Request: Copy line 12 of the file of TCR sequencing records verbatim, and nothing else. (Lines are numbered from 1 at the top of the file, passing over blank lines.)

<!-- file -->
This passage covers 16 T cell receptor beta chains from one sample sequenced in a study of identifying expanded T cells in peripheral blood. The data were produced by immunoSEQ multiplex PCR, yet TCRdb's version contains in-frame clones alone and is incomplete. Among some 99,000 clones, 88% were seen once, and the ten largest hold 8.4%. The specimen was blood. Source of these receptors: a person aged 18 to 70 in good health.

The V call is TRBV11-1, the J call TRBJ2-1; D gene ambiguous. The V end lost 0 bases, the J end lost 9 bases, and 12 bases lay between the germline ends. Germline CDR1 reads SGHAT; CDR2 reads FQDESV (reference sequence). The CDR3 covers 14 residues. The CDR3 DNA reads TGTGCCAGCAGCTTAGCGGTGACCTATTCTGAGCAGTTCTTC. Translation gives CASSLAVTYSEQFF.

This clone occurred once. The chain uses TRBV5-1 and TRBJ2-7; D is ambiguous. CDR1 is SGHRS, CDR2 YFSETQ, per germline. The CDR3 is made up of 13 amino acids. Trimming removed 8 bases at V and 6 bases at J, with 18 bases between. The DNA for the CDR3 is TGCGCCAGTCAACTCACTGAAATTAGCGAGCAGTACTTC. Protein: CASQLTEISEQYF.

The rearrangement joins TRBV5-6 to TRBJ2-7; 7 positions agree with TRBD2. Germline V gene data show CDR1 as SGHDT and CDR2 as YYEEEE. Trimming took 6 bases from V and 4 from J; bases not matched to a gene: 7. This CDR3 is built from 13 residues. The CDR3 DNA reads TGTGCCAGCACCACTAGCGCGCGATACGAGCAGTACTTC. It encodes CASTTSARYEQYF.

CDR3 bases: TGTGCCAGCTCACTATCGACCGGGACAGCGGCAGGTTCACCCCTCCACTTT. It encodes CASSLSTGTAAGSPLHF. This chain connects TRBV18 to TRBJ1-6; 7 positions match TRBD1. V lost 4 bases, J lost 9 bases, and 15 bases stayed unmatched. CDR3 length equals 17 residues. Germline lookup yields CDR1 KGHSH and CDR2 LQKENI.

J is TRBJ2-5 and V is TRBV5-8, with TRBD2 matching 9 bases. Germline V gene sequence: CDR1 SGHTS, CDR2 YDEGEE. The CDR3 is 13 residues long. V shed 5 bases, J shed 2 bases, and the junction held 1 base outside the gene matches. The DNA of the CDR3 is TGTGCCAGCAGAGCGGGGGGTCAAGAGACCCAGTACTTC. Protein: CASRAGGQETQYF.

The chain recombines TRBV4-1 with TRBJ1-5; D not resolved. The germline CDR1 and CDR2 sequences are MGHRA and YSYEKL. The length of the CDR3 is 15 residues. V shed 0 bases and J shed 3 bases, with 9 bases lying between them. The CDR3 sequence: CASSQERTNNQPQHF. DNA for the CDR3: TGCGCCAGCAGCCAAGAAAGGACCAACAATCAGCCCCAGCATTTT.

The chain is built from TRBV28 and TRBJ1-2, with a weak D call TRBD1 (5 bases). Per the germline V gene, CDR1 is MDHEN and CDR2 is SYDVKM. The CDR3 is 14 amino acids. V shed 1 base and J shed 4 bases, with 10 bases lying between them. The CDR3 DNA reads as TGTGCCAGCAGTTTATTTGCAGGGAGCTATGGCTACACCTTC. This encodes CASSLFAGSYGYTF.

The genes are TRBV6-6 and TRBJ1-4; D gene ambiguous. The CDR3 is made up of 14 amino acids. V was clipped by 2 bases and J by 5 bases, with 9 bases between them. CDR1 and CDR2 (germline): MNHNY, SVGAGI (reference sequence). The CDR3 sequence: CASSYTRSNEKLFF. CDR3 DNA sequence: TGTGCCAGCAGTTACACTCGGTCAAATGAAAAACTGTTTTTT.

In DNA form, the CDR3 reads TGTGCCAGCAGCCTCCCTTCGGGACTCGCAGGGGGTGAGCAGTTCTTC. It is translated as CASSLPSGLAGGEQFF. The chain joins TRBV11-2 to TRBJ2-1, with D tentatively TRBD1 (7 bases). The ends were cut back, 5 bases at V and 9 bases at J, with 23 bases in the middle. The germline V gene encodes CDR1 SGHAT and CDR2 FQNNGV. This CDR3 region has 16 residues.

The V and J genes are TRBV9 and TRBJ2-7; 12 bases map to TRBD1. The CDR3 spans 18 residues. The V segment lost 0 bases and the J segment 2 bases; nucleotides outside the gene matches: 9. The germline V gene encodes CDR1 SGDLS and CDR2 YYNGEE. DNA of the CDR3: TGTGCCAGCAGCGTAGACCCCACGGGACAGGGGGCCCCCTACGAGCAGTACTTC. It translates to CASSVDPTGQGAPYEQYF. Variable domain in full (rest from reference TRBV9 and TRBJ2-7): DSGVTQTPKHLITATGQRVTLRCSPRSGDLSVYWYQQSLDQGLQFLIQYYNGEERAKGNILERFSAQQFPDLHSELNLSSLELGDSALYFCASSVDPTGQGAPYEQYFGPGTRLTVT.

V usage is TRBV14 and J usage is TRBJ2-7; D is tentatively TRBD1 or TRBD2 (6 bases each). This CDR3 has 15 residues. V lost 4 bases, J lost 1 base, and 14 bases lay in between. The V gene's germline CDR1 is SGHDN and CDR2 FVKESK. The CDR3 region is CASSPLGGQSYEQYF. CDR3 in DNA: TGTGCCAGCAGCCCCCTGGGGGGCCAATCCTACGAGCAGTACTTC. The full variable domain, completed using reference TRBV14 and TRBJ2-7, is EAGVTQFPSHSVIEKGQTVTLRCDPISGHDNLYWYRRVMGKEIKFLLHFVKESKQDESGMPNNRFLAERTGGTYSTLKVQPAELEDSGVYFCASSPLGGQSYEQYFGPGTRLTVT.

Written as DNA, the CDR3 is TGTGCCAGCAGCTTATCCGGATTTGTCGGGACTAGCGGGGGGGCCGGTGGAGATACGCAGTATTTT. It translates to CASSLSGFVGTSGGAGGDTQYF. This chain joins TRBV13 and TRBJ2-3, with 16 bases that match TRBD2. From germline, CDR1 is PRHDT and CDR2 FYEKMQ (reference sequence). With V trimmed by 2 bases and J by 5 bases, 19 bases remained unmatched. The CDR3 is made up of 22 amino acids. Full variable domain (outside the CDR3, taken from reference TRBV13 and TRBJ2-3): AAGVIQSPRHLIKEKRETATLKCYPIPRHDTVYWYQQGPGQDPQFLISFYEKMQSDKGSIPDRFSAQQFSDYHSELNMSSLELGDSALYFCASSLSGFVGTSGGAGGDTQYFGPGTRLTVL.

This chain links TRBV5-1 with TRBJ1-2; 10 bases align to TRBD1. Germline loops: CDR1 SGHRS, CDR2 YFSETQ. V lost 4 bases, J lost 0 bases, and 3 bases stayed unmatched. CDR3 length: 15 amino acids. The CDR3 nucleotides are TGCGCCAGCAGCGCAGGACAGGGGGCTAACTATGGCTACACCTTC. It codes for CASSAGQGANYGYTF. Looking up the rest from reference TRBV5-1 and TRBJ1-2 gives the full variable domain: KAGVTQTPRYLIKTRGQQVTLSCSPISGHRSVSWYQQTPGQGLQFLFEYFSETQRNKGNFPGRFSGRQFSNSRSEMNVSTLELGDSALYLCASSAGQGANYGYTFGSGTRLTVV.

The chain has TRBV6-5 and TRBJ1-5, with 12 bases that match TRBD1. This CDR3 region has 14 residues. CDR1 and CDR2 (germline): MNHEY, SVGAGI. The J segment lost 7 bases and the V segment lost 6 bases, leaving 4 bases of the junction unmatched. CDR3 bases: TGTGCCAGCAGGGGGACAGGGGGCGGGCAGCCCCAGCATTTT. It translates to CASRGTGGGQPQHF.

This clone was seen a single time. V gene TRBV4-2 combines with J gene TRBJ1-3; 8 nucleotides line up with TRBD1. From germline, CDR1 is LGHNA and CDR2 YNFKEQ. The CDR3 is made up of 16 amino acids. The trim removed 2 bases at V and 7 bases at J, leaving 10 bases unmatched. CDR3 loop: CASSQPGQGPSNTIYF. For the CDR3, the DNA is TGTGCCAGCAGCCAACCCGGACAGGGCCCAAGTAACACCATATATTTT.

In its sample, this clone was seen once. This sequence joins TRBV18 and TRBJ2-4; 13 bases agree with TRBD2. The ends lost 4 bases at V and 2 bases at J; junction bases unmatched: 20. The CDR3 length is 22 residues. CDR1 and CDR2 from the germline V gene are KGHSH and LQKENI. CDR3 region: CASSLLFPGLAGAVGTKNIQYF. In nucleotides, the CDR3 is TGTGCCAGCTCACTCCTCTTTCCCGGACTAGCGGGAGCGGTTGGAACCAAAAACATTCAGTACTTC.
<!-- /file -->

V usage is TRBV14 and J usage is TRBJ2-7; D is tentatively TRBD1 or TRBD2 (6 bases each). This CDR3 has 15 residues. V lost 4 bases, J lost 1 base, and 14 bases lay in between. The V gene's germline CDR1 is SGHDN and CDR2 FVKESK. The CDR3 region is CASSPLGGQSYEQYF. CDR3 in DNA: TGTGCCAGCAGCCCCCTGGGGGGCCAATCCTACGAGCAGTACTTC. The full variable domain, completed using reference TRBV14 and TRBJ2-7, is EAGVTQFPSHSVIEKGQTVTLRCDPISGHDNLYWYRRVMGKEIKFLLHFVKESKQDESGMPNNRFLAERTGGTYSTLKVQPAELEDSGVYFCASSPLGGQSYEQYFGPGTRLTVT.